It’s not just the moment of purchase that matters. To successfully build customer loyalty requires fresh marketing strategies at every phase of the purchase cycle: before, during, and after.

Before deciding to spend their hard-earned money with your brand, consumers receive countless messages that detail product announcements and ways to save money. To break through this noise, a streamlined and efficient engagement strategy is critical.

At the time of purchase, on the other hand, with consumers facing options from dozens of competitors, brands must change the shopping game to aid consumers in making an educated buying decision.

Finally, after a purchase is made, your brand has a choice of either allowing the customer to walk away in anonymity or continue the conversation by creating an identified and meaningful ongoing relationship.

Whether it’s before, during, or after, there are various tactics that marketers can utilize to effectively engage with consumers along the path to purchase. Read on for our tips at every transaction stage.


When it comes to a pre-purchase marketing strategy, getting consumers' attention is key.

While a brand may feel their message is valuable and compelling, consumers have so many brands vying for their attention that it becomes hard for a brand to stand out.

Instead of the old school approach of pushing a marketing message out to consumers, brands need to create campaigns that are more about mutual value rather than the simply telling a one sided story.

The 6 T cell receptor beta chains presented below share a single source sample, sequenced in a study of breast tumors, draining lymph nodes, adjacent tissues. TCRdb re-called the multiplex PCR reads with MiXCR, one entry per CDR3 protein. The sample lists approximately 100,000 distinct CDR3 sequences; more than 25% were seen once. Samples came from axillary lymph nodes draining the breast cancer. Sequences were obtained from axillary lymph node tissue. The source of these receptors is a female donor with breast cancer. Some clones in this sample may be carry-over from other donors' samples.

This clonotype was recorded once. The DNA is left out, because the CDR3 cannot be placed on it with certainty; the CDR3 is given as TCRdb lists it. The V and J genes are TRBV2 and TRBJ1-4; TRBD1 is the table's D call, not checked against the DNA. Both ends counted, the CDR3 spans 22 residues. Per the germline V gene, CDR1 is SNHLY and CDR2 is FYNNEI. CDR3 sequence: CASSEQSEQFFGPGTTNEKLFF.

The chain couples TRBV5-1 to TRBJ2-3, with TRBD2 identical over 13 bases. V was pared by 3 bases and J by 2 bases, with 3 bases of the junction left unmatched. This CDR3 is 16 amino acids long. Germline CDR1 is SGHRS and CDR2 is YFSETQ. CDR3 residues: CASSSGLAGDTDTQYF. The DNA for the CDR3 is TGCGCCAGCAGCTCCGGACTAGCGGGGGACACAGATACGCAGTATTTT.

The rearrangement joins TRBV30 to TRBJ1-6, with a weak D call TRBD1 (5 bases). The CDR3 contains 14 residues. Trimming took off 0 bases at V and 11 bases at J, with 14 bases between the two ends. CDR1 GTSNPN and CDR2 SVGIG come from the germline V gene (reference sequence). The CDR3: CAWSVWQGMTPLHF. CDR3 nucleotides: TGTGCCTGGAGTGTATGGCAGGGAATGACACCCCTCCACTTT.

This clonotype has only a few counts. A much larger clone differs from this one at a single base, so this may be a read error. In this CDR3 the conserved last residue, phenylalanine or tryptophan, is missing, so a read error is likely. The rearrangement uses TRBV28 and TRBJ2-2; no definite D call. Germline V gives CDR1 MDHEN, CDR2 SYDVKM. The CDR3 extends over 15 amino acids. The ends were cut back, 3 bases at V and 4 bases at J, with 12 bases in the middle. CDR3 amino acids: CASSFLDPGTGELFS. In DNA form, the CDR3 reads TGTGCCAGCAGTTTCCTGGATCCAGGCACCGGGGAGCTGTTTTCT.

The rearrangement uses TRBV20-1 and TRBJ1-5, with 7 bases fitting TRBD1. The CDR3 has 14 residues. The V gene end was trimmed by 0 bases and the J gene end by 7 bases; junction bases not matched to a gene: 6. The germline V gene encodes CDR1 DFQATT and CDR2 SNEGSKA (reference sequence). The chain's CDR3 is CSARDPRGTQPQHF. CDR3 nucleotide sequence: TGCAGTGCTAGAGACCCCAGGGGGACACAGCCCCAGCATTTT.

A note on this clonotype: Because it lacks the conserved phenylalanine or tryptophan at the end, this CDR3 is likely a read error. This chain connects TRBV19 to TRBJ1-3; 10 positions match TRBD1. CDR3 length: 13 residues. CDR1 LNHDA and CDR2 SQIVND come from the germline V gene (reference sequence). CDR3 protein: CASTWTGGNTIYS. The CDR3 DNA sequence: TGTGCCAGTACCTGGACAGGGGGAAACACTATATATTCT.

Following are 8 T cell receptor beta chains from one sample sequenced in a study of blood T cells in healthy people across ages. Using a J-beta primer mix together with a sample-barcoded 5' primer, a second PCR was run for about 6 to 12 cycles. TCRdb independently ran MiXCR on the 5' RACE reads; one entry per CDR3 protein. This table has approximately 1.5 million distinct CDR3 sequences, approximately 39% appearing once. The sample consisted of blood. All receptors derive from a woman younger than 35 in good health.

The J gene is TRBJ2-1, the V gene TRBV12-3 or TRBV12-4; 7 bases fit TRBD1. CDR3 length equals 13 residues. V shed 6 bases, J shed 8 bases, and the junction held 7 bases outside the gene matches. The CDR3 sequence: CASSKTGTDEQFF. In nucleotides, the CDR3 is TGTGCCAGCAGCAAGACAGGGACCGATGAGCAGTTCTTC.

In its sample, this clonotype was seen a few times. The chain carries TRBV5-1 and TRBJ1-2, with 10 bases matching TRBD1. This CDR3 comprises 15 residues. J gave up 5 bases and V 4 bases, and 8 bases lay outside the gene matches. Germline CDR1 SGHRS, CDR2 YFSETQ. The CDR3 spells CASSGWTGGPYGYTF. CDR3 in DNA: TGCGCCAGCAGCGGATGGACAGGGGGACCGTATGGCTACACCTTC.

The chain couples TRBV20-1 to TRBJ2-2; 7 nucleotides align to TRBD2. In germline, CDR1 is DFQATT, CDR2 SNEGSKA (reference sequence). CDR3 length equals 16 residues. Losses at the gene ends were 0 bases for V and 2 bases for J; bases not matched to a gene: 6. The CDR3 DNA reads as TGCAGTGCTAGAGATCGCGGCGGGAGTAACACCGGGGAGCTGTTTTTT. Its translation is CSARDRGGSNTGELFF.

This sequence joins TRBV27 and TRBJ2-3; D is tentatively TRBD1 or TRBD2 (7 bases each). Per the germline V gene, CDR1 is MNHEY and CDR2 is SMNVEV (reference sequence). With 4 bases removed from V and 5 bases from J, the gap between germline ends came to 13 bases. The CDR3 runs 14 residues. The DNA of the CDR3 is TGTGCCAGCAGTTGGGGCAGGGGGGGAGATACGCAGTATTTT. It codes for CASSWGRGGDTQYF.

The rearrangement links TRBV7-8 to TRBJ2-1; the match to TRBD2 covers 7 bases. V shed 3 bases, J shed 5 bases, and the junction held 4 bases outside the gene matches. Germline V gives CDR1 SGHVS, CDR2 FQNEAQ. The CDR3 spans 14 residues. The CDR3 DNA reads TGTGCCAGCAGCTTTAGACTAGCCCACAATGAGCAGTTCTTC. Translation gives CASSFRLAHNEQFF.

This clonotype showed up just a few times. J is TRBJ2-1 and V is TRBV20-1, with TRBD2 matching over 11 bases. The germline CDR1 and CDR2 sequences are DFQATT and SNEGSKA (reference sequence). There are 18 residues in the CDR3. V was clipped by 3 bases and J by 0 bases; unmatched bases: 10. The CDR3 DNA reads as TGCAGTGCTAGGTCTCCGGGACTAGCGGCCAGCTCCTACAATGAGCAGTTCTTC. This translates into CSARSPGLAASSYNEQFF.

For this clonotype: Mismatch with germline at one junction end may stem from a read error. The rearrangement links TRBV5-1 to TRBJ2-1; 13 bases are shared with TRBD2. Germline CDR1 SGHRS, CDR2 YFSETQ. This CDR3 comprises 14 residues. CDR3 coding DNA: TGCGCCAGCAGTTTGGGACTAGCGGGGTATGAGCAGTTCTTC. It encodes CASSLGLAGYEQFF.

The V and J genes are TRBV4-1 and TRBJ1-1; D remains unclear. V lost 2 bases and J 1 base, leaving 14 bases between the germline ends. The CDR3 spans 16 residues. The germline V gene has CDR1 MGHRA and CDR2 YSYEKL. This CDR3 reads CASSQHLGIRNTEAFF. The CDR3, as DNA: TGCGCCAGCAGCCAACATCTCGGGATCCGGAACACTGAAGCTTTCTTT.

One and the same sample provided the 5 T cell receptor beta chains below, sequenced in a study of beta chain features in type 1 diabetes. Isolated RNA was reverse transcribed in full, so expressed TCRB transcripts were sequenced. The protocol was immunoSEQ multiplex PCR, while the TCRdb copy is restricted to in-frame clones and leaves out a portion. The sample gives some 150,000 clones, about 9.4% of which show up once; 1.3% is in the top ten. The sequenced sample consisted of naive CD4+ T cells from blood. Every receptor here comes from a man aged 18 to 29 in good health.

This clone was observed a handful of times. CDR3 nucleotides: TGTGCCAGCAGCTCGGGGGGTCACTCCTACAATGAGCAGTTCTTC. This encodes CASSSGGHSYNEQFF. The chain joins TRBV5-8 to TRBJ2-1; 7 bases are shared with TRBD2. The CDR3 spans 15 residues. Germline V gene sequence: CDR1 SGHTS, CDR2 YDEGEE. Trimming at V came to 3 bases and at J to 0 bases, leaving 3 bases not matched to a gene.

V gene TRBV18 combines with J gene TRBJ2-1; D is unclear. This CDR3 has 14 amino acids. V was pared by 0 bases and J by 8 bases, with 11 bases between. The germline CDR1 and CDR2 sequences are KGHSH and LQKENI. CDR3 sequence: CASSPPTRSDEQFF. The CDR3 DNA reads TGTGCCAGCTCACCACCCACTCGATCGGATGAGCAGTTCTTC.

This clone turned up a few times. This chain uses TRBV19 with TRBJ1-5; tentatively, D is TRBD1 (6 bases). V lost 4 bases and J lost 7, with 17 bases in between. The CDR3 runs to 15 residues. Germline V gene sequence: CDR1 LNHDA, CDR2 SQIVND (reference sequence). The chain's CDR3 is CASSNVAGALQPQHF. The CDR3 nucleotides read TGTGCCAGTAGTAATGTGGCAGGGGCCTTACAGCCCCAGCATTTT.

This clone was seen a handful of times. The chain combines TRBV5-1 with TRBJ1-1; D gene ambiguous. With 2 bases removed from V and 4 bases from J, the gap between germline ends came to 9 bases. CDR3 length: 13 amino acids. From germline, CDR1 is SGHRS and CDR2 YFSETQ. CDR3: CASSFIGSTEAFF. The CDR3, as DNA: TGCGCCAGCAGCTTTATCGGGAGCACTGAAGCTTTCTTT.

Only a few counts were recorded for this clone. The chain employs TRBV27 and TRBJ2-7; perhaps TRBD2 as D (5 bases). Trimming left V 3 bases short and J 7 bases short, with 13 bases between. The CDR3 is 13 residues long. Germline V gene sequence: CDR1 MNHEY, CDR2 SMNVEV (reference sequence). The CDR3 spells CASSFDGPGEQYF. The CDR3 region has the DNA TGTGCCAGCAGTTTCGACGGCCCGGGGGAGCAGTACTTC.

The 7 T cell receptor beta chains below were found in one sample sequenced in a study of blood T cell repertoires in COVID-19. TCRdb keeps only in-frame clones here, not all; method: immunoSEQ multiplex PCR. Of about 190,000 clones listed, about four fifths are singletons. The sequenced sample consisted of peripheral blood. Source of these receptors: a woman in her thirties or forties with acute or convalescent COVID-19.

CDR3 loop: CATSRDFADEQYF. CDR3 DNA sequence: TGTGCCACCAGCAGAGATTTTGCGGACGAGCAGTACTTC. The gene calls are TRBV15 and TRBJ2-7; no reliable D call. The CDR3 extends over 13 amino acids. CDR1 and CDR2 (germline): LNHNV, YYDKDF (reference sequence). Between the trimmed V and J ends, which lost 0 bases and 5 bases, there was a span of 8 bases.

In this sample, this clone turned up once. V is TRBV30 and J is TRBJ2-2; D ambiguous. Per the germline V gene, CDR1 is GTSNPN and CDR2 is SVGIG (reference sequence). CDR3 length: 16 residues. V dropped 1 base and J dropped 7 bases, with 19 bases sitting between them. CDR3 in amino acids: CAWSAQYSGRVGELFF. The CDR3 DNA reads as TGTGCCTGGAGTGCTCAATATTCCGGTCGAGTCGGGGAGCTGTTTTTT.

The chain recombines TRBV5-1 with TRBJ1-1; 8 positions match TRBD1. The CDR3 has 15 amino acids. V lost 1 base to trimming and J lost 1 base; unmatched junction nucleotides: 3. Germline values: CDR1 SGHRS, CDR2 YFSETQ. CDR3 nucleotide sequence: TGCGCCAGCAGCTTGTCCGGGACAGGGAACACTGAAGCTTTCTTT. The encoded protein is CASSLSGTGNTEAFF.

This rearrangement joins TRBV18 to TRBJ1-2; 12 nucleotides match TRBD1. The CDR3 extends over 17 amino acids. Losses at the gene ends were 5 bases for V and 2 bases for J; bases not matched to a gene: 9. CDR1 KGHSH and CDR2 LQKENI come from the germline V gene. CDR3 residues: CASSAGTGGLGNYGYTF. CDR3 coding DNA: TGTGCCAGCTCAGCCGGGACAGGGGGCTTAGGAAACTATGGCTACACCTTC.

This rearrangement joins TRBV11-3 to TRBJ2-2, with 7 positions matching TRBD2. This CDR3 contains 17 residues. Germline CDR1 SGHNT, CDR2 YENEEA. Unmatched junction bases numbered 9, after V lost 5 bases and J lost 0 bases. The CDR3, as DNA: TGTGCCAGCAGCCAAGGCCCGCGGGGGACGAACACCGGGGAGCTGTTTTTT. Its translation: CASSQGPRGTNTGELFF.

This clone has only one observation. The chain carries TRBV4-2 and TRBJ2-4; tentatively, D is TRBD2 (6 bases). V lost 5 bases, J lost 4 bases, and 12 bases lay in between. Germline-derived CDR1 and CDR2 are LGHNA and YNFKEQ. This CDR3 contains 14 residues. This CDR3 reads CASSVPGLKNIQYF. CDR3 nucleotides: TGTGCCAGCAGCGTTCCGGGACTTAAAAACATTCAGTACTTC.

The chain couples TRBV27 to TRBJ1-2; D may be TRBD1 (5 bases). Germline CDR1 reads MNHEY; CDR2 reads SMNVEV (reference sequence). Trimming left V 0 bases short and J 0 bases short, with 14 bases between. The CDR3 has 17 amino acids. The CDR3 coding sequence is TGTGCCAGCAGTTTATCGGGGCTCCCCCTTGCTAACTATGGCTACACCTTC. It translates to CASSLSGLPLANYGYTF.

Once a brand establishes mutual value, it can then inform consumers on specific products and features that help raise brand awareness and situate the brand top-of-mind with consumers before they make purchase decisions.

Madewell’s 'Are You Madewell?' campaign exemplifies the kind of pre-purchase strategy that grabs consumer attention.

Instead of a one-dimensional product recommender as a way to learn about consumers and recommend products, the brand designed a personality test that asked questions such as "your dream Saturday afternoon would include…" and "what's your biggest pet peeve?"

In creating a personalized test experience with a curated product recommender, the brand provided interesting, valuable information to consumers about themselves, Madewell products, and how they relate to the Madewell brand.

Once a consumer is aware of a brand's products, the next phase of the purchase funnel is 'consideration' where consumers decide between their most likely purchases.

In Pier 1’s recent 'Pin It and Win It' campaign, the home decor brand encouraged consumers to design Pinterest boards featuring the products with a chance to win their design.

'Pin It and Win It' is really a digital and social shopping experience. The experience of having consumers visually select their favorite products that they would like to win is the same consideration process of selecting the products you'd like to buy but without requiring the purchase hurdle.

While only a handful of consumers will win, all participants have gone through the process of identifying the products that they would like to own.